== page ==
Home Systems

Your home inspector will assess your heating and cooling system up to the interior and outdoor units. The inspector will note the serial and model numbers and visually look for corrosion or damaged parts. They may also check the cleanliness of air filters.

It’s also a good idea to check the hot water system. The main goal is to determine the age and operation of the water heating appliances. They should visually examine water heaters for leaks, corrosion, and insulation while the inspector takes down the serial and model numbers. An inspector may also obtain a temperature reading to ascertain performance.

The home inspector will examine the electrical lines entering the property and the electrical panel inside the home for the electrical network. They will take note of overhead or subsurface service lines and inspect the electrical panel for safety, damage, and voltage requirements. The inspector could also check the grounding and ensure the breakers are working correctly. 

The inspector will also look at the home’s safety systems. Smoke detectors and other safety systems should be in suitable locations, be up to date, and be in excellent working order. 

Walls and Ceilings

Inspectors will check for cracks, water stains, and mildew as these issues might be signs of a bigger problem, such as a roof leak or foundation displacement. Should also check the trim and baseboards for damage or breakage.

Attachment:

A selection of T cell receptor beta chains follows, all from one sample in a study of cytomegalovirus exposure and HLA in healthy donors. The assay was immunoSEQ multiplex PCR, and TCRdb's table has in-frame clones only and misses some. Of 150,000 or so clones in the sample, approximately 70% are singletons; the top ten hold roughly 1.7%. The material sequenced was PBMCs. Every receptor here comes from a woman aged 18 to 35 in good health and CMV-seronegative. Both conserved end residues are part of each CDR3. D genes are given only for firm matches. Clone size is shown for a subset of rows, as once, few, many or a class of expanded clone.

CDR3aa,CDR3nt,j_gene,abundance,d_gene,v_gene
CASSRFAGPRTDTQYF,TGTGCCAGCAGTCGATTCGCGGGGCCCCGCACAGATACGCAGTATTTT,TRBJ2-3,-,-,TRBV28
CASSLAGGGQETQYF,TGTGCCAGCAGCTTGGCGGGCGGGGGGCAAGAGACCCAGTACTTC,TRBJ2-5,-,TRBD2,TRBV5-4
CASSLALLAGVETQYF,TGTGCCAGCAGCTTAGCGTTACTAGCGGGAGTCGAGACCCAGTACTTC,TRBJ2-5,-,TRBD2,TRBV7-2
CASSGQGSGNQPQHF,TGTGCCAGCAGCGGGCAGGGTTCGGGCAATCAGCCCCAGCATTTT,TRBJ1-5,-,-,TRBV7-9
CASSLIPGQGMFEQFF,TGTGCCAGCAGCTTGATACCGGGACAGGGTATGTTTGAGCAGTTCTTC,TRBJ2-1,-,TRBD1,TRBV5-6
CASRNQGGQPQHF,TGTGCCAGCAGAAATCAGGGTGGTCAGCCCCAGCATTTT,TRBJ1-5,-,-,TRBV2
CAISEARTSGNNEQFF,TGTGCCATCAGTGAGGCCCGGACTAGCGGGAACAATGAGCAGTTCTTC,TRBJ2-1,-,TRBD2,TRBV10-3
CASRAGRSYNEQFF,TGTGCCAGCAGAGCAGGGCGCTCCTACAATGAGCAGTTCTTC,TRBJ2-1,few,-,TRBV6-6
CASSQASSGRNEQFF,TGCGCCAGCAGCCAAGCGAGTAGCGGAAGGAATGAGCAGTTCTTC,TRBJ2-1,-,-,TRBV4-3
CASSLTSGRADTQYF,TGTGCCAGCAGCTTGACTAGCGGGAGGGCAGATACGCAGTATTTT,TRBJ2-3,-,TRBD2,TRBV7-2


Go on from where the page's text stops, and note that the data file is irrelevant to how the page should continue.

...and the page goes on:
Kitchen

The inspector will check the cupboards and drawers to ensure the hinges are secure and allow easy movement of the doors and drawers. The wood should be in good condition, with no pest infestation.

The countertops should be in good condition and securely attached to the kitchen cabinets. The caulking surrounding the sink must also be in good condition. Similarly, the backsplash should be free of installation flaws.

Bathrooms

The home inspector will check the toilets, sinks, and showers. All toilets should flush effortlessly, and any delayed flushing might signify a sewage line clog.

Toilets must also be well-built and securely fastened to the floor. Faucets in the tub and shower should flow steadily and have no leakage. Your drain should flow freely without backup, and the edges should be properly caulked and grouted.

Attic

In the attic, the inspector will examine the underside of the roof. A visual assessment of the roof’s rafters and trusses will be required to check for water damage, dry rot, and appropriate spacing. Any stains or fungus should be reviewed on the outside and evaluated for age. Ventilated eaves to allow hot air to escape. The inspector will also assess the insulation and ensure the bathrooms and kitchens vent to the outside.

Conclusion

Your home is one of the most significant investments you’ll ever make. Remember that a home inspection is one of the most effective tools you can use to ensure your home purchase runs smoothly. Consequently, consider each aspect carefully. You can proceed with the transaction and settle into your new home if all goes well. 

As you seek to buy your new home, you must access the best mortgage to finance it. Metropolitan Mortgage Corporation, a direct mortgage lender in Kansas, provides the lowest mortgage rates for your home purchase needs. Reach out to us to get pre-approved now.

Man doing home inspection for any termite infestation
Inspecting for any termite infestation
Rick Woodruff